Cryptocurrency Exchange OKEx Announces Support for ETC Hard Fork

OKEx warned in the announcement that during the planned period, users should deposit their ETC to OKEx in advance since the exchange will handle related technical issues. Users’ ETC accounts will not be affected.

Cryptocurrency exchange OKEx has announced support for Ethereum Classic’s (ETC) upcoming Atlantis hard fork.

In a blog post published on Sept. 10, OKEx announced that the exchange will support ETC’s hard fork, estimated to take place between Sept. 12 and Sept. 13, 2019 at block height 8,772,000.

OKEx noted that it will resume services once the ETC mainnet is stable.

Aiming to improve functionality

As previously described by Cointelegraph, Atlantis is planned to be a consistent, no-rush update that would ensure compatibility of ETC with Ethereum (ETH), leading to an easier collaboration with sibling blockchains. The hard fork is also expected to improve ETC’s functionality and stability.

Atlantis will purportedly provide wider capabilities for interoperability between blockchains and off-chain scaling protocols. ETC Labs, which actively contributed to the Atlantis project, told Cointelegraph in June:

“The community has had a number of meetings to discuss timing, scope and involvement, and we have decided on the direction and timing of the Atlantis release. So, the decision was made and the community and stakeholders are all moving forward.”

According to the Atlantis hard fork proposal on GitHub, “establishing and maintaining interoperable behavior between Ethereum clients is essential for developers and end-user adoption, yielding benefits for all participating chains (e.g., ETH and ETC, Ropsten and Morden, Görli and Kotti).”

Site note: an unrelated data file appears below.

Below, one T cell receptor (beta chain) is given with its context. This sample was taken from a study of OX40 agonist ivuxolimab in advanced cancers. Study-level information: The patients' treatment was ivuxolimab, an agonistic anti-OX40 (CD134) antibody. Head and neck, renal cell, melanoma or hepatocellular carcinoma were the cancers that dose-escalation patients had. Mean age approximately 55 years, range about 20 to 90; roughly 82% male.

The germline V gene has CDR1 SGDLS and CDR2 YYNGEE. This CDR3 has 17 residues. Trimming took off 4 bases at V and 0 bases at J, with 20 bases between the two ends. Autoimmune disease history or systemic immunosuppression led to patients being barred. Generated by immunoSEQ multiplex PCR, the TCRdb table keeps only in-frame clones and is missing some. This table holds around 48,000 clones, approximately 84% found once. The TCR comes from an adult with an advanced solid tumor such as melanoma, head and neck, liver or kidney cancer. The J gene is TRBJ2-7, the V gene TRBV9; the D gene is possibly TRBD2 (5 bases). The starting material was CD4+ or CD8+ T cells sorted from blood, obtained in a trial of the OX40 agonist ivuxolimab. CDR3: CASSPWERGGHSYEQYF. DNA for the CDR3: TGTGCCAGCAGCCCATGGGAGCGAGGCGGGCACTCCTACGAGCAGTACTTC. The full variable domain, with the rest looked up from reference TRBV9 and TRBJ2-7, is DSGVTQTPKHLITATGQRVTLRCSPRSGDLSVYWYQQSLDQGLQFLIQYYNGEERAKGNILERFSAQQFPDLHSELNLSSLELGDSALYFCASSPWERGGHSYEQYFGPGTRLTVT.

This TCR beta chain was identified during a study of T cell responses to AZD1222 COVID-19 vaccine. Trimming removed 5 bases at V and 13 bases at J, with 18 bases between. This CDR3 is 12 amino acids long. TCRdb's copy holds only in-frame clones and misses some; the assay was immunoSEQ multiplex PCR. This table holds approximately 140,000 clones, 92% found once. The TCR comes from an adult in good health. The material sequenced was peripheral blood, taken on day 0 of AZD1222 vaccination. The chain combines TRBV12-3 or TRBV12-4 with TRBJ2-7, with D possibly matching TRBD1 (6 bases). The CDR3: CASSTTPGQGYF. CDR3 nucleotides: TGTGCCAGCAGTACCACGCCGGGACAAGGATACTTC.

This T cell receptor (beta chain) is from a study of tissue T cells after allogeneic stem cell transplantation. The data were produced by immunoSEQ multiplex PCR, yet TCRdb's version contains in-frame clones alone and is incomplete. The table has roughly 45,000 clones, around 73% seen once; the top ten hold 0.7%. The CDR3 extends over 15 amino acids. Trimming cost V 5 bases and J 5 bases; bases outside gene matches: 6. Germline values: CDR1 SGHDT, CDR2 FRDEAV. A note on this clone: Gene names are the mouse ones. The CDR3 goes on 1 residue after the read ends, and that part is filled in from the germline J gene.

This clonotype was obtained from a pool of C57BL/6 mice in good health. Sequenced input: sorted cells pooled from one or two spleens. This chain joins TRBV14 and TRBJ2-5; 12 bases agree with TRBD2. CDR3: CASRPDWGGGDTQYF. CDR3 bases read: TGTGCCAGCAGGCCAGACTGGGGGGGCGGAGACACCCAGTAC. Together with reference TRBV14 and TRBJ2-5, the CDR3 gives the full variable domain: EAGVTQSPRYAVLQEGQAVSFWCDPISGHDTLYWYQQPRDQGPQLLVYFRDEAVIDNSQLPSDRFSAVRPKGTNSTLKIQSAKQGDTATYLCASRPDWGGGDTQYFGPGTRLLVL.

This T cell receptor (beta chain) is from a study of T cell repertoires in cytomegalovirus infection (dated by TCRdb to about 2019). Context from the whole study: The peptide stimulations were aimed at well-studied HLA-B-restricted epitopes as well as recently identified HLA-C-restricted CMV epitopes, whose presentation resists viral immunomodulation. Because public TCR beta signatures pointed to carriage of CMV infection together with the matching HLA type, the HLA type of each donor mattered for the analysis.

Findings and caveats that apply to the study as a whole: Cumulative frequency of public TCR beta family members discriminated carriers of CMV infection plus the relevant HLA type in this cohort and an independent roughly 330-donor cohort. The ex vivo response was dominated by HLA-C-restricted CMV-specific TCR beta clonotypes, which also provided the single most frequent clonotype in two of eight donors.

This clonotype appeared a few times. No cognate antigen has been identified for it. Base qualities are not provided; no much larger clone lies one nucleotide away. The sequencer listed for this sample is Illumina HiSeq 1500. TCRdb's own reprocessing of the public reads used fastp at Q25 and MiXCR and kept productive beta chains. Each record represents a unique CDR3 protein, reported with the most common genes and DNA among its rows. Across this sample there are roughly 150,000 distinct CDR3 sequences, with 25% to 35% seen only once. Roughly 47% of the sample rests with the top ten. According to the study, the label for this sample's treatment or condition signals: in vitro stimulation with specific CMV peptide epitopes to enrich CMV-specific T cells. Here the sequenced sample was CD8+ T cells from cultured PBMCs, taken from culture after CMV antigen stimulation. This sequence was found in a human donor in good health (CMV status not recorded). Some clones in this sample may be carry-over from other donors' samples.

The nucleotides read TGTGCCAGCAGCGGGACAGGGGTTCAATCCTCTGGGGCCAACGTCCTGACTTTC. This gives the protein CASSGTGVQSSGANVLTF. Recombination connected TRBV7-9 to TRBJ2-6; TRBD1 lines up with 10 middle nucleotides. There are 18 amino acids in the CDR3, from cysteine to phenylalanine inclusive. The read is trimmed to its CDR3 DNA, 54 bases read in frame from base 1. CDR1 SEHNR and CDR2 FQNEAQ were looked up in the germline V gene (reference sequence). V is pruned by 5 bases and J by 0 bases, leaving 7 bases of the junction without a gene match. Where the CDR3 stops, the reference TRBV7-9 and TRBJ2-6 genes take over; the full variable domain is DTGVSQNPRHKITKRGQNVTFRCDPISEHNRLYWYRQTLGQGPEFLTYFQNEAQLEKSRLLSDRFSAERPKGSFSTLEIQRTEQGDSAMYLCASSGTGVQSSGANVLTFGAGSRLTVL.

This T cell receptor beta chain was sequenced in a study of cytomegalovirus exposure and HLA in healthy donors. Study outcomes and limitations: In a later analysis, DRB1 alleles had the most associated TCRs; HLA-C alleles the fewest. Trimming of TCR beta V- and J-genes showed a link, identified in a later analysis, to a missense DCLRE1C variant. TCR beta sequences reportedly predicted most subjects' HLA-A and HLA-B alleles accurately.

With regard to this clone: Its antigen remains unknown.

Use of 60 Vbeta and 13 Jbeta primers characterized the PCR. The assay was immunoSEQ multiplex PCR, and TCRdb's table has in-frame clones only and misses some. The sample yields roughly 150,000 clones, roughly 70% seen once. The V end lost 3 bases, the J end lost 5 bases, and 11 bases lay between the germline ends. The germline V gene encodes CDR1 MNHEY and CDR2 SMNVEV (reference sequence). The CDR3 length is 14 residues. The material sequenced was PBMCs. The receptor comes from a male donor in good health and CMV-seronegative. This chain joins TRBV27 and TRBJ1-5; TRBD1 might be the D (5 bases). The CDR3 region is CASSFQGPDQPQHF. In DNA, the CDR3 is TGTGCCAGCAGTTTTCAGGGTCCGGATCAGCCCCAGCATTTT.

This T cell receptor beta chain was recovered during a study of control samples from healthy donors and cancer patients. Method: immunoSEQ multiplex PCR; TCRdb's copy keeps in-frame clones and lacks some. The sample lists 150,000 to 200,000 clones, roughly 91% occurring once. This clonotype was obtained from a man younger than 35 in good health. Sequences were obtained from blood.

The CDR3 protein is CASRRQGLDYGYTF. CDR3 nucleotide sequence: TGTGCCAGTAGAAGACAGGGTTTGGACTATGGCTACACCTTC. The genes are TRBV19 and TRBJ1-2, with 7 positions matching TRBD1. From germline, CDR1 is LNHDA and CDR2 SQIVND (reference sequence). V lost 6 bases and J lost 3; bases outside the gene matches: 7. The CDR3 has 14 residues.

Big questions concerning ETC security

In January, ETC developers were alerted of a possible attack on the network by Chinese blockchain security firm SlowMist, which was relayed to the wider community on Twitter. A tweet from the ETC Twitter handle, which has since been deleted, speculated that testing of new 1,400/Mh ethash machines by application-specific integrated circuit manufacturer Linzhi may have been a potential cause.

Subsequently, Coinbase also detected what it described as a 51% attack. The company then paused all ETC transactions.

Cryptocurrency Exchange Seed CX Cuts Trading Fees to Gain Market Share

Institution-oriented cryptocurrency exchange Seed CX has cut its trading fees to what it claims to be the most competitive levels globally.

Competition heats up in crypto trading space

On Sept 16, the Chicago-based crypto exchange Seed CX announced that it was lowering its trading fees to some of the lowest levels in the industry. The fee cuts follow a week of purported record trading volumes for the exchange, briefly overtaking other top exchanges like Bittrex and the Winklevoss brothers’ Gemini.

Seed CX co-founder and CEO Edward Woodford said that thanks to its aggressive fee schedule and low slippage books, they can “look forward to continuing to lead institutional digital asset trading with best execution, operational support and technology.”

Importance of institutional investors to drive crypto adoption

In February, Seed CX, the only digital asset exchange built exclusively for institutional investors, announced that its trade execution costs on the Seed Digital Commodities Market, a subsidiary of Seed CX, were among the lowest of all digital asset execution venues globally.

Woodford previously stressed the importance of institutional investors and professional traders in the further adoption of digital assets. Woodford noted that Seed CX was poised to bring “large institutional traders, who have so far sat on the sidelines, into the crypto space,” some “for the first time.”

Seed CX subsidiary Zero Hash adds support for derivatives

Cointelegraph reported on Sept. 11, that Zero Hash, a calculation and settlement agent and subsidiary of cryptocurrency platform Seed CX, has added support for derivatives. The newly released service provides collateral management for derivatives, including options such as  “the calculation of variation margin, initial margin and final settlement values […] the sending of margin-call notifications.”

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